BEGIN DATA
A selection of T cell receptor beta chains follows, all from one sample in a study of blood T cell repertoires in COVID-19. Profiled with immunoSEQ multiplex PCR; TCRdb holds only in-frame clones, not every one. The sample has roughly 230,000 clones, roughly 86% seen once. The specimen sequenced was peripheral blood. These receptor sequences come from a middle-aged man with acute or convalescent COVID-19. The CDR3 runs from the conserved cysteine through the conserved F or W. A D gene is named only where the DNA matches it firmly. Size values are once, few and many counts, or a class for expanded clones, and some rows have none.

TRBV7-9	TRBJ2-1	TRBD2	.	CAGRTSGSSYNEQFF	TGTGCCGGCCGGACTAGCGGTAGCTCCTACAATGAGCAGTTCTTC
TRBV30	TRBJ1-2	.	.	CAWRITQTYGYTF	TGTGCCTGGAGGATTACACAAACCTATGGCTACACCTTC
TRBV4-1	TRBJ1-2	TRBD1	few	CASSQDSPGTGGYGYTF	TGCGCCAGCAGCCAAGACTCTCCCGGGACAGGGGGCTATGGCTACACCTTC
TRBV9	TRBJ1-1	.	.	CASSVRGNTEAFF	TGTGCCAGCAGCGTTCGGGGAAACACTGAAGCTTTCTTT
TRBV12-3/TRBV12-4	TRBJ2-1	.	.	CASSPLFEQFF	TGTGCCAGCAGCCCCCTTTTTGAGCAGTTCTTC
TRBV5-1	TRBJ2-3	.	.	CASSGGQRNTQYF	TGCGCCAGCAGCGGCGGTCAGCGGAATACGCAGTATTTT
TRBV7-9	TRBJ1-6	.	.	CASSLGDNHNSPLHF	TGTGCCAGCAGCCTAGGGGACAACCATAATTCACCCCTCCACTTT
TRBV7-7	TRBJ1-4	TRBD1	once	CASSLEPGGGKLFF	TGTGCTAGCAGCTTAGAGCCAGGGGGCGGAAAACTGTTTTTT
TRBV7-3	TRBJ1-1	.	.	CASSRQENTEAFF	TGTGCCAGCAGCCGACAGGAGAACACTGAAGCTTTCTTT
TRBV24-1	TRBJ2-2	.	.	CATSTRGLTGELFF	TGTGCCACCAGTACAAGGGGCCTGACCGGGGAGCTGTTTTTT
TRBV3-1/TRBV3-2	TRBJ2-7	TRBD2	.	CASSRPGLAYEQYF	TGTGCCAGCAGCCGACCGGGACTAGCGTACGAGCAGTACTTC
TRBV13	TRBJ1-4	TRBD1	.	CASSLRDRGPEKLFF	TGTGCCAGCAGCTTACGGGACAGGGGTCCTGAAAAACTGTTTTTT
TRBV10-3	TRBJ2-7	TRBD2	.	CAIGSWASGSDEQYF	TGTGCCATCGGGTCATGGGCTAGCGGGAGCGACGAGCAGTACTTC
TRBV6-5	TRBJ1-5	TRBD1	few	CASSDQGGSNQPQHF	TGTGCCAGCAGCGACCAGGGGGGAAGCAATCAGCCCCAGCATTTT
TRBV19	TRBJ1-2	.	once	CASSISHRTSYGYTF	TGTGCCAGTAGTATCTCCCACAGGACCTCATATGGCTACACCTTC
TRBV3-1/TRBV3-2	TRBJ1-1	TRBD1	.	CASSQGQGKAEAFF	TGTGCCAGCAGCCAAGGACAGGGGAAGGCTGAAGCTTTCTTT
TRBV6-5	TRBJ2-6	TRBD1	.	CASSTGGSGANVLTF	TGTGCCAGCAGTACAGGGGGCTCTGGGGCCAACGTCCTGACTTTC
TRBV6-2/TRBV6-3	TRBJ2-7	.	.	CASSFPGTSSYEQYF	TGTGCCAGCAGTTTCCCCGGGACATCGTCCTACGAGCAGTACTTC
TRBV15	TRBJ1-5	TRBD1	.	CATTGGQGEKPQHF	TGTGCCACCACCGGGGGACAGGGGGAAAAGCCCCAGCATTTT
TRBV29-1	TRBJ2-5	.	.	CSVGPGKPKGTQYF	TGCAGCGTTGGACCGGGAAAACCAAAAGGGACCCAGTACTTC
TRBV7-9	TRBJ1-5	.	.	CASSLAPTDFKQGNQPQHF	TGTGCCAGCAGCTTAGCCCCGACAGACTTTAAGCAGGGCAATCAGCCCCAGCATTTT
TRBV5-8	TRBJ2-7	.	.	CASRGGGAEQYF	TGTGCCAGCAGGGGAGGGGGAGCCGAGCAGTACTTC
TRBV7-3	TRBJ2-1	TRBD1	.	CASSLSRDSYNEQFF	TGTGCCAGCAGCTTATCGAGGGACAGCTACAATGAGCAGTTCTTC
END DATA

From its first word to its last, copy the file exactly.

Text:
A selection of T cell receptor beta chains follows, all from one sample in a study of blood T cell repertoires in COVID-19. Profiled with immunoSEQ multiplex PCR; TCRdb holds only in-frame clones, not every one. The sample has roughly 230,000 clones, roughly 86% seen once. The specimen sequenced was peripheral blood. These receptor sequences come from a middle-aged man with acute or convalescent COVID-19. The CDR3 runs from the conserved cysteine through the conserved F or W. A D gene is named only where the DNA matches it firmly. Size values are once, few and many counts, or a class for expanded clones, and some rows have none.

TRBV7-9	TRBJ2-1	TRBD2	.	CAGRTSGSSYNEQFF	TGTGCCGGCCGGACTAGCGGTAGCTCCTACAATGAGCAGTTCTTC
TRBV30	TRBJ1-2	.	.	CAWRITQTYGYTF	TGTGCCTGGAGGATTACACAAACCTATGGCTACACCTTC
TRBV4-1	TRBJ1-2	TRBD1	few	CASSQDSPGTGGYGYTF	TGCGCCAGCAGCCAAGACTCTCCCGGGACAGGGGGCTATGGCTACACCTTC
TRBV9	TRBJ1-1	.	.	CASSVRGNTEAFF	TGTGCCAGCAGCGTTCGGGGAAACACTGAAGCTTTCTTT
TRBV12-3/TRBV12-4	TRBJ2-1	.	.	CASSPLFEQFF	TGTGCCAGCAGCCCCCTTTTTGAGCAGTTCTTC
TRBV5-1	TRBJ2-3	.	.	CASSGGQRNTQYF	TGCGCCAGCAGCGGCGGTCAGCGGAATACGCAGTATTTT
TRBV7-9	TRBJ1-6	.	.	CASSLGDNHNSPLHF	TGTGCCAGCAGCCTAGGGGACAACCATAATTCACCCCTCCACTTT
TRBV7-7	TRBJ1-4	TRBD1	once	CASSLEPGGGKLFF	TGTGCTAGCAGCTTAGAGCCAGGGGGCGGAAAACTGTTTTTT
TRBV7-3	TRBJ1-1	.	.	CASSRQENTEAFF	TGTGCCAGCAGCCGACAGGAGAACACTGAAGCTTTCTTT
TRBV24-1	TRBJ2-2	.	.	CATSTRGLTGELFF	TGTGCCACCAGTACAAGGGGCCTGACCGGGGAGCTGTTTTTT
TRBV3-1/TRBV3-2	TRBJ2-7	TRBD2	.	CASSRPGLAYEQYF	TGTGCCAGCAGCCGACCGGGACTAGCGTACGAGCAGTACTTC
TRBV13	TRBJ1-4	TRBD1	.	CASSLRDRGPEKLFF	TGTGCCAGCAGCTTACGGGACAGGGGTCCTGAAAAACTGTTTTTT
TRBV10-3	TRBJ2-7	TRBD2	.	CAIGSWASGSDEQYF	TGTGCCATCGGGTCATGGGCTAGCGGGAGCGACGAGCAGTACTTC
TRBV6-5	TRBJ1-5	TRBD1	few	CASSDQGGSNQPQHF	TGTGCCAGCAGCGACCAGGGGGGAAGCAATCAGCCCCAGCATTTT
TRBV19	TRBJ1-2	.	once	CASSISHRTSYGYTF	TGTGCCAGTAGTATCTCCCACAGGACCTCATATGGCTACACCTTC
TRBV3-1/TRBV3-2	TRBJ1-1	TRBD1	.	CASSQGQGKAEAFF	TGTGCCAGCAGCCAAGGACAGGGGAAGGCTGAAGCTTTCTTT
TRBV6-5	TRBJ2-6	TRBD1	.	CASSTGGSGANVLTF	TGTGCCAGCAGTACAGGGGGCTCTGGGGCCAACGTCCTGACTTTC
TRBV6-2/TRBV6-3	TRBJ2-7	.	.	CASSFPGTSSYEQYF	TGTGCCAGCAGTTTCCCCGGGACATCGTCCTACGAGCAGTACTTC
TRBV15	TRBJ1-5	TRBD1	.	CATTGGQGEKPQHF	TGTGCCACCACCGGGGGACAGGGGGAAAAGCCCCAGCATTTT
TRBV29-1	TRBJ2-5	.	.	CSVGPGKPKGTQYF	TGCAGCGTTGGACCGGGAAAACCAAAAGGGACCCAGTACTTC
TRBV7-9	TRBJ1-5	.	.	CASSLAPTDFKQGNQPQHF	TGTGCCAGCAGCTTAGCCCCGACAGACTTTAAGCAGGGCAATCAGCCCCAGCATTTT
TRBV5-8	TRBJ2-7	.	.	CASRGGGAEQYF	TGTGCCAGCAGGGGAGGGGGAGCCGAGCAGTACTTC
TRBV7-3	TRBJ2-1	TRBD1	.	CASSLSRDSYNEQFF	TGTGCCAGCAGCTTATCGAGGGACAGCTACAATGAGCAGTTCTTC